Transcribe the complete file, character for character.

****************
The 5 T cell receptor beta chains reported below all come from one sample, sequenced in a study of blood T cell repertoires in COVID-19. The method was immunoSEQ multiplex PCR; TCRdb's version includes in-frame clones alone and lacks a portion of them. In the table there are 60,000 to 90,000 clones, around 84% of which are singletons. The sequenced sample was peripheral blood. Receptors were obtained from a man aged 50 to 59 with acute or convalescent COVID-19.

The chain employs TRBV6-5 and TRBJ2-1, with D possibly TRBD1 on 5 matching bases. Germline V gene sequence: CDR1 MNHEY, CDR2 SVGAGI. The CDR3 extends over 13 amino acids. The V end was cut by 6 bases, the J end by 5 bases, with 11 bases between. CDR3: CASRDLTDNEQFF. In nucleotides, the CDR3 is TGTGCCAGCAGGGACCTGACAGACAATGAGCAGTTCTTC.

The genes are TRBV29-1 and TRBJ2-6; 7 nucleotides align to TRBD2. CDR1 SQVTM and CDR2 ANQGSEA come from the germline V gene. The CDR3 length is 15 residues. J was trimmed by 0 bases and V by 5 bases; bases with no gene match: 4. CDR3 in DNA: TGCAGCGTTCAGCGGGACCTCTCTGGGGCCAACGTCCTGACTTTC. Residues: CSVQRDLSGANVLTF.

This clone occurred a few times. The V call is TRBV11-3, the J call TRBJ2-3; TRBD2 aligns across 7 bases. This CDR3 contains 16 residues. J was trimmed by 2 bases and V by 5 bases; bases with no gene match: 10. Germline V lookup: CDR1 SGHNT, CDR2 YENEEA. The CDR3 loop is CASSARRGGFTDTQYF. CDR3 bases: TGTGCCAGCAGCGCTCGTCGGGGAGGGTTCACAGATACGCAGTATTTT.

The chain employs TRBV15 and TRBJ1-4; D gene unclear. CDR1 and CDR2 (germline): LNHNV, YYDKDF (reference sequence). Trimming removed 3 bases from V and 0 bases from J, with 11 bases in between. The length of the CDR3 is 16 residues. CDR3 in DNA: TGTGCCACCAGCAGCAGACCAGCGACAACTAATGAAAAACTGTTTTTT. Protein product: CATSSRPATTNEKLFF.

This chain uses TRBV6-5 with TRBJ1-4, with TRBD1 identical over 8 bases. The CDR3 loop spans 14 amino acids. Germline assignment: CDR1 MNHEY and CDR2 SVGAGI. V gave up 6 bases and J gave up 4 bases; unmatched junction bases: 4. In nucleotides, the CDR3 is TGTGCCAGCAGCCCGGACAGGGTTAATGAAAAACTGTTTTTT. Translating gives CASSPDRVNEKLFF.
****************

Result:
The 5 T cell receptor beta chains reported below all come from one sample, sequenced in a study of blood T cell repertoires in COVID-19. The method was immunoSEQ multiplex PCR; TCRdb's version includes in-frame clones alone and lacks a portion of them. In the table there are 60,000 to 90,000 clones, around 84% of which are singletons. The sequenced sample was peripheral blood. Receptors were obtained from a man aged 50 to 59 with acute or convalescent COVID-19.

The chain employs TRBV6-5 and TRBJ2-1, with D possibly TRBD1 on 5 matching bases. Germline V gene sequence: CDR1 MNHEY, CDR2 SVGAGI. The CDR3 extends over 13 amino acids. The V end was cut by 6 bases, the J end by 5 bases, with 11 bases between. CDR3: CASRDLTDNEQFF. In nucleotides, the CDR3 is TGTGCCAGCAGGGACCTGACAGACAATGAGCAGTTCTTC.

The genes are TRBV29-1 and TRBJ2-6; 7 nucleotides align to TRBD2. CDR1 SQVTM and CDR2 ANQGSEA come from the germline V gene. The CDR3 length is 15 residues. J was trimmed by 0 bases and V by 5 bases; bases with no gene match: 4. CDR3 in DNA: TGCAGCGTTCAGCGGGACCTCTCTGGGGCCAACGTCCTGACTTTC. Residues: CSVQRDLSGANVLTF.

This clone occurred a few times. The V call is TRBV11-3, the J call TRBJ2-3; TRBD2 aligns across 7 bases. This CDR3 contains 16 residues. J was trimmed by 2 bases and V by 5 bases; bases with no gene match: 10. Germline V lookup: CDR1 SGHNT, CDR2 YENEEA. The CDR3 loop is CASSARRGGFTDTQYF. CDR3 bases: TGTGCCAGCAGCGCTCGTCGGGGAGGGTTCACAGATACGCAGTATTTT.

The chain employs TRBV15 and TRBJ1-4; D gene unclear. CDR1 and CDR2 (germline): LNHNV, YYDKDF (reference sequence). Trimming removed 3 bases from V and 0 bases from J, with 11 bases in between. The length of the CDR3 is 16 residues. CDR3 in DNA: TGTGCCACCAGCAGCAGACCAGCGACAACTAATGAAAAACTGTTTTTT. Protein product: CATSSRPATTNEKLFF.

This chain uses TRBV6-5 with TRBJ1-4, with TRBD1 identical over 8 bases. The CDR3 loop spans 14 amino acids. Germline assignment: CDR1 MNHEY and CDR2 SVGAGI. V gave up 6 bases and J gave up 4 bases; unmatched junction bases: 4. In nucleotides, the CDR3 is TGTGCCAGCAGCCCGGACAGGGTTAATGAAAAACTGTTTTTT. Translating gives CASSPDRVNEKLFF.